News that an inspector has thrown out an attempt to remove a condition preventing two new homes in a Cornish holiday resort from being occupied as second homes or used for holiday accommodation features in the latest instalment of Neighbourhood Watch.
In a landmark judgment, the Supreme Court has ruled that the absence of a five-year supply of deliverable sites should render out of date only those policies dealing with the numbers and distribution of housing and not those which seek to restrict housing.
Practitioners believe that more neighbourhood groups could follow the example set by two Cornish neighbourhood plans endorsed by residents in local polls held earlier this month, which seek to use planning conditions to prevent new open market housing from being used as second homes.
- Head of Development Horsham District Council Horsham, West Sussex
- Planning Policy Consultant Park Avenue Recruitment Ltd East Sussex
- Senior Planning Officer - Development Management - Hertfordshire- 6 Months Vivid Resourcing Hertfordshire
- Senior Planning Manager | Client Side | Hertfordshire Lewis Davey Hertfordshire
- Senior Planning Officer (Policy) Welwyn Hatfield Borough Council Welwyn Hatfield
The government has now confirmed 24 garden cities, towns and villages. But what support is it offering and how are these schemes progressing on the ground, Rob Smith asks.
Despite the duty to cooperate, neighbouring authorities are frequently falling out over the thorny issue of meeting housing need. Mark Wilding looks at five of the most recent cases.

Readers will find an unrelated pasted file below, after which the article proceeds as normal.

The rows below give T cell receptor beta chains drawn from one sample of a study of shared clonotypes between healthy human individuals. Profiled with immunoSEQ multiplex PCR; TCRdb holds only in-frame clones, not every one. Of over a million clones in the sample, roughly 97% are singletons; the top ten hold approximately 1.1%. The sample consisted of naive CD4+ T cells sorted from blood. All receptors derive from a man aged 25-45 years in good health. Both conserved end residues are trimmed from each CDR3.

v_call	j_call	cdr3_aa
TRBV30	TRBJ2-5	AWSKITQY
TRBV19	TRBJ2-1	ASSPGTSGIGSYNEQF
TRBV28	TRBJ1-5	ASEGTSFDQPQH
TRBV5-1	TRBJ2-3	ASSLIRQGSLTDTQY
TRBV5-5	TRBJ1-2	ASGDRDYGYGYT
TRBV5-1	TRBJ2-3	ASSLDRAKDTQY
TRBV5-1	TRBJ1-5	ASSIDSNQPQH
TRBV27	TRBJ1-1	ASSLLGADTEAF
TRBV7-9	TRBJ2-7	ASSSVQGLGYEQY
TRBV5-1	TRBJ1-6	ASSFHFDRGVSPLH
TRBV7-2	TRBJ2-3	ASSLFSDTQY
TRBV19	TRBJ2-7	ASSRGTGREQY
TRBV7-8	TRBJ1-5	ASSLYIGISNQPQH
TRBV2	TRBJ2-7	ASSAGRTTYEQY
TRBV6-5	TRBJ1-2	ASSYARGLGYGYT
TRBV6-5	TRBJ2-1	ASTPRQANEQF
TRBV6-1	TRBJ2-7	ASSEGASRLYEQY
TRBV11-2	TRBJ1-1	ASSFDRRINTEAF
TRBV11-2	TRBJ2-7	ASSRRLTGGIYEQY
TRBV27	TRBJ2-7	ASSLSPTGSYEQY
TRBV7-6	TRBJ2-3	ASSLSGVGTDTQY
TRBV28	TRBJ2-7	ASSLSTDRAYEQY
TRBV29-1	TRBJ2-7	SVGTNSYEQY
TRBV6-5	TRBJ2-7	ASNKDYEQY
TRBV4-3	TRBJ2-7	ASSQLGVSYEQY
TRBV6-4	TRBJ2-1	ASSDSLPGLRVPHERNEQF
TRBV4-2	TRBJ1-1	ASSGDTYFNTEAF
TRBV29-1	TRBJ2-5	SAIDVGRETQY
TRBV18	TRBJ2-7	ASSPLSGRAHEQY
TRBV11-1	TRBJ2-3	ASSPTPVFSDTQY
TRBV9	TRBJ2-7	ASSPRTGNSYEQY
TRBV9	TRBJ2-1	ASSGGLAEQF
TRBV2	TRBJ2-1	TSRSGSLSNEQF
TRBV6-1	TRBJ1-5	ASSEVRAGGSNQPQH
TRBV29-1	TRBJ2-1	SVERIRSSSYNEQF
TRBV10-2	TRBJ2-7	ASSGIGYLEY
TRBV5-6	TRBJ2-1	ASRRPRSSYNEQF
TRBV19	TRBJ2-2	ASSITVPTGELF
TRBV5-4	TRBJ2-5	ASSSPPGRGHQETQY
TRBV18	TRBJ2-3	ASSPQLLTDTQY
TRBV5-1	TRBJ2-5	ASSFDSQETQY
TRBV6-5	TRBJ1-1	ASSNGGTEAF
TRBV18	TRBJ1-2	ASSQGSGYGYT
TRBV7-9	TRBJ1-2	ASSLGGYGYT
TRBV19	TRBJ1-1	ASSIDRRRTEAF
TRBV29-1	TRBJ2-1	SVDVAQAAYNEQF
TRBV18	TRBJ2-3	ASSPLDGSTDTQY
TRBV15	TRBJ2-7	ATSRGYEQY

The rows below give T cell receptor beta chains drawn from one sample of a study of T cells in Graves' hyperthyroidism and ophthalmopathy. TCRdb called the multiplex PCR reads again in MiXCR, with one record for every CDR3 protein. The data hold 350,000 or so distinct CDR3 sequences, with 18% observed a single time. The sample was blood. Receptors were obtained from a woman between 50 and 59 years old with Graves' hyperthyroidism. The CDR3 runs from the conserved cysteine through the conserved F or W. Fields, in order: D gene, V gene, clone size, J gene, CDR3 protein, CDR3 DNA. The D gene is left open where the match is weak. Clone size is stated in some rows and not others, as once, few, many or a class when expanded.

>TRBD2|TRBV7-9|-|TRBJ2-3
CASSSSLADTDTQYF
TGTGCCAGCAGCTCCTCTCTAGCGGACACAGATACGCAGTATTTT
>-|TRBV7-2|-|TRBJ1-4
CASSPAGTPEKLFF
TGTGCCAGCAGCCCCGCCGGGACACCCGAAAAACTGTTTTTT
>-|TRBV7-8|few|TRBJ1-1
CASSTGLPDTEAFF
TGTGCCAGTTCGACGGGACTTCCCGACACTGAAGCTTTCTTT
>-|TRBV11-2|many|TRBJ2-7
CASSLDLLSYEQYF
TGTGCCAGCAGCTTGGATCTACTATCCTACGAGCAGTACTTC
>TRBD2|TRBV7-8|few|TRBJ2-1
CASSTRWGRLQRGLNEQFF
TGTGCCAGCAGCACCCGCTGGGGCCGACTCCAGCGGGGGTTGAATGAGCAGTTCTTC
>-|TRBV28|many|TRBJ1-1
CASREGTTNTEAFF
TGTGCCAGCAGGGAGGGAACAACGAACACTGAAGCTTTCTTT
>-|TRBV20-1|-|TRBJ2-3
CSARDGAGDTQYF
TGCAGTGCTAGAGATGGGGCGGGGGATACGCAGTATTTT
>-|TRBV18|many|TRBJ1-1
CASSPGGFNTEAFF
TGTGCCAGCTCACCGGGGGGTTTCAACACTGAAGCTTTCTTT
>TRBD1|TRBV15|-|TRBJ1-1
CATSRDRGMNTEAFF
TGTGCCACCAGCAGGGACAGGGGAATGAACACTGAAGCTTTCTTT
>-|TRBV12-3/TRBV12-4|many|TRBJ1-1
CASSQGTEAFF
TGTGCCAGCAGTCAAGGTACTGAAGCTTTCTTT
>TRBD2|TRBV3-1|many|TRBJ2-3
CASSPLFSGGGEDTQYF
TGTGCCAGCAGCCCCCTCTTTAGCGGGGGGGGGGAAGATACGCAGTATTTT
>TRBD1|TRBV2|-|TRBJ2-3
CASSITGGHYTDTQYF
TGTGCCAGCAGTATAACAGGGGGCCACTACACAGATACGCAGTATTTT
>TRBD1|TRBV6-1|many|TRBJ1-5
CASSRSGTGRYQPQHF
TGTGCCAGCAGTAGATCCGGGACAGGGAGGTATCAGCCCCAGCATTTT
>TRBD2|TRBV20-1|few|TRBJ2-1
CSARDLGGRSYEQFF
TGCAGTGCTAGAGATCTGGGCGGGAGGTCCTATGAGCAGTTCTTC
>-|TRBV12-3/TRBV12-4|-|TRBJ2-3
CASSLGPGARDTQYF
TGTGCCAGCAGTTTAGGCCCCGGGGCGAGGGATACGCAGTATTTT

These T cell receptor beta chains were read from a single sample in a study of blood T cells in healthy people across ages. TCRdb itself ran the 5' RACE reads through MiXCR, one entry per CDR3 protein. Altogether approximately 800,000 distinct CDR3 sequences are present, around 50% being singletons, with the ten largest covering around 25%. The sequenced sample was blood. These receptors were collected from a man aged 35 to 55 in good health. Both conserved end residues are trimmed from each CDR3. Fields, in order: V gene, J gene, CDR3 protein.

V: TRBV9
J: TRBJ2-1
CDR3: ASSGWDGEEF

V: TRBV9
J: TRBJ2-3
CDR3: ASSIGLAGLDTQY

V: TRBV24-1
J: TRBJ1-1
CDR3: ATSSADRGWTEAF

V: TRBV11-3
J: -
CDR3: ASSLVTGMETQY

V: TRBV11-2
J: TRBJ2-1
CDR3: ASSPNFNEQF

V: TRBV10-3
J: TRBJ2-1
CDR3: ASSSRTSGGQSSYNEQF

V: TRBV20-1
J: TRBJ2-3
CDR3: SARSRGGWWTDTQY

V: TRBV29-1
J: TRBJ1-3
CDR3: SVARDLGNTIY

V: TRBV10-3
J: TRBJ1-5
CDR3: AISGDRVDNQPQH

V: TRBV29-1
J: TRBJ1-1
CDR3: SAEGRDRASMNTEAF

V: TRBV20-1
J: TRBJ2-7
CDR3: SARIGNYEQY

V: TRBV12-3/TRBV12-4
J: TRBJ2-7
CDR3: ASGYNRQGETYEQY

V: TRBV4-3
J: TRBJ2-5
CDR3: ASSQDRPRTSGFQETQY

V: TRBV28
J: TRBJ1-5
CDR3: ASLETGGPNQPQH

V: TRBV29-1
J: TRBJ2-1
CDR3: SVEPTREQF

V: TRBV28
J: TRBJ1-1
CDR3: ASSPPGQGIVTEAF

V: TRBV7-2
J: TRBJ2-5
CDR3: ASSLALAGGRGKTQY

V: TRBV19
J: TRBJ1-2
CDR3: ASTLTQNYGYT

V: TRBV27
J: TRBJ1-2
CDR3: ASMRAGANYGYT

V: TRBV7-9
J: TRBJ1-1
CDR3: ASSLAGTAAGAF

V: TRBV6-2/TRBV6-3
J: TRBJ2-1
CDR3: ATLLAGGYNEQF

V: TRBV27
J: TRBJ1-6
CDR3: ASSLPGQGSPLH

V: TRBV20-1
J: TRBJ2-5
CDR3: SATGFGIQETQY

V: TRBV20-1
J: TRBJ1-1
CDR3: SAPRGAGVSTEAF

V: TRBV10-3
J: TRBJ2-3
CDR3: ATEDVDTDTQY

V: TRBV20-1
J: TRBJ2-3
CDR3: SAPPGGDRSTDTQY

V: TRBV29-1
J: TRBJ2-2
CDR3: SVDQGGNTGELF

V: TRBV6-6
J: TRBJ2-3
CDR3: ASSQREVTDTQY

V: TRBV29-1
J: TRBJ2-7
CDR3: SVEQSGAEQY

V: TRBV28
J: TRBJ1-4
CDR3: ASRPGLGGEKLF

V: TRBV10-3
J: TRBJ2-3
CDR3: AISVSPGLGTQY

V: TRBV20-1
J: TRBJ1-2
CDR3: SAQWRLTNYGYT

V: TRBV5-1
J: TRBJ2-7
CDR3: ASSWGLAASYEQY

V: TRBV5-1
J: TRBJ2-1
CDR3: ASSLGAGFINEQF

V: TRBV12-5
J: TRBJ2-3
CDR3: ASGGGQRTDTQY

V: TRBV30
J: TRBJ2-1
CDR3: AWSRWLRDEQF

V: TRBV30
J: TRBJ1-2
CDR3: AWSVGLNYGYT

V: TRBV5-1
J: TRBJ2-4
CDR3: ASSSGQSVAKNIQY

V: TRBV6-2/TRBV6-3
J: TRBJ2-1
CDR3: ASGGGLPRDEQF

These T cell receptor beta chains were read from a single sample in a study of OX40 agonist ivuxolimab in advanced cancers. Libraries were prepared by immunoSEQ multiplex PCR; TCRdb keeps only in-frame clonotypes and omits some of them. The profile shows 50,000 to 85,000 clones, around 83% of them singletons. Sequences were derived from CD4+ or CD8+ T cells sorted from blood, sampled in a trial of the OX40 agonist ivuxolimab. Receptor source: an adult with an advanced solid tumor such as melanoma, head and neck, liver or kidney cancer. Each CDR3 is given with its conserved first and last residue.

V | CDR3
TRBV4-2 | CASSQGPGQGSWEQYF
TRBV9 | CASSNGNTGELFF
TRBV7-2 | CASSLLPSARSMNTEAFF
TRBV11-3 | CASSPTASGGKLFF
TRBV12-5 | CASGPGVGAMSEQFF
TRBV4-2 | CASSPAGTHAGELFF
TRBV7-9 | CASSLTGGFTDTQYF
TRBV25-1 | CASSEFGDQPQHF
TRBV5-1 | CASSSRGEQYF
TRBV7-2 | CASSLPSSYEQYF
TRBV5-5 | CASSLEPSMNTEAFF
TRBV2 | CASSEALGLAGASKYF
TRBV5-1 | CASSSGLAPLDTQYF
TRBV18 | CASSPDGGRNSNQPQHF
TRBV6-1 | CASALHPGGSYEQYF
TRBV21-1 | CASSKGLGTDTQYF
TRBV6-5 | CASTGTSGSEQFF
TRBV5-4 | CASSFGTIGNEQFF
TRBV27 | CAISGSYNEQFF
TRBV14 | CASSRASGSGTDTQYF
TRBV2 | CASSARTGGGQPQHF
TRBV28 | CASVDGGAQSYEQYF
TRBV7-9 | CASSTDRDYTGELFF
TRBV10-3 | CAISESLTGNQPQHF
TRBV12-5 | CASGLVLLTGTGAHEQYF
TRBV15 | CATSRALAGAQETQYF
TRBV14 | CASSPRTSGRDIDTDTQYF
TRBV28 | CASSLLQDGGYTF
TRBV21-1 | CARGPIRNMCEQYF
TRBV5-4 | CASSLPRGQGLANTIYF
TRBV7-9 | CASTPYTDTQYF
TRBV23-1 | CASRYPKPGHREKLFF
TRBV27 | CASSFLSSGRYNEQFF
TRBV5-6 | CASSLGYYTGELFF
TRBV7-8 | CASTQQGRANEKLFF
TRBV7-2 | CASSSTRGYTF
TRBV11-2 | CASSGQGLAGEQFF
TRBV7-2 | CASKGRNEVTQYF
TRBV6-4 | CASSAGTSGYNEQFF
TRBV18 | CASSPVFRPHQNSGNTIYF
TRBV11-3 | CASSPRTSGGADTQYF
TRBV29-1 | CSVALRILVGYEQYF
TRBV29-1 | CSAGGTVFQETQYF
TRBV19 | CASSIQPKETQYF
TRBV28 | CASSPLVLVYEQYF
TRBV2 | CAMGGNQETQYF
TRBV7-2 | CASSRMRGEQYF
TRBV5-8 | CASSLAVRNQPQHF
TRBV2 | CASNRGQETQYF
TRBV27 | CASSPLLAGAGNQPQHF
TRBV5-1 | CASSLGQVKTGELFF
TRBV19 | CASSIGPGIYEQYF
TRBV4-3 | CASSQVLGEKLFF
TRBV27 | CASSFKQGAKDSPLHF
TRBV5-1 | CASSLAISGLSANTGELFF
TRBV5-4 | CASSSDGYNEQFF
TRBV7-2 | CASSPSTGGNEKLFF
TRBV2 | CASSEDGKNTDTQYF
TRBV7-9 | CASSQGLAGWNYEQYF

The government's decision to lift a holding direction on a West Yorkshire council's core strategy has helped to crystallise ministers' position on green belt release, but concerns are growing over the delays arising from their intervention in local plan preparation.
A government test that comes into effect in November is likely to require more than half of English local authorities to demonstrate that they have a housing land supply that is 20 per cent above what is essential to meet need over the next five years, according to research published last week.
As local authorities await the government's new methodology for calculating housing needs, with many councils suspending progress on their local plans, it strikes me how much plan-making is all about numbers now.
The Supreme Court's first judgment on the National Planning Policy Framework (NPPF) has rejected a broad approach to the meaning of paragraph 49, which states that "relevant policies for the supply of housing" should not be considered up to date where a council cannot show a five-year supply.
Paragraph 49 of the National Planning Policy Framework (NPPF) says that "relevant policies for the supply of housing should not be considered up-to-date if the local planning authority cannot demonstrate a five-year supply of deliverable housing sites".
Amidst the furore accompanying the announcement of the snap election, a late-introduced line in the Neighbourhood Planning Act 2017 that could fundamentally alter the way new towns are brought forward may have escaped your attention.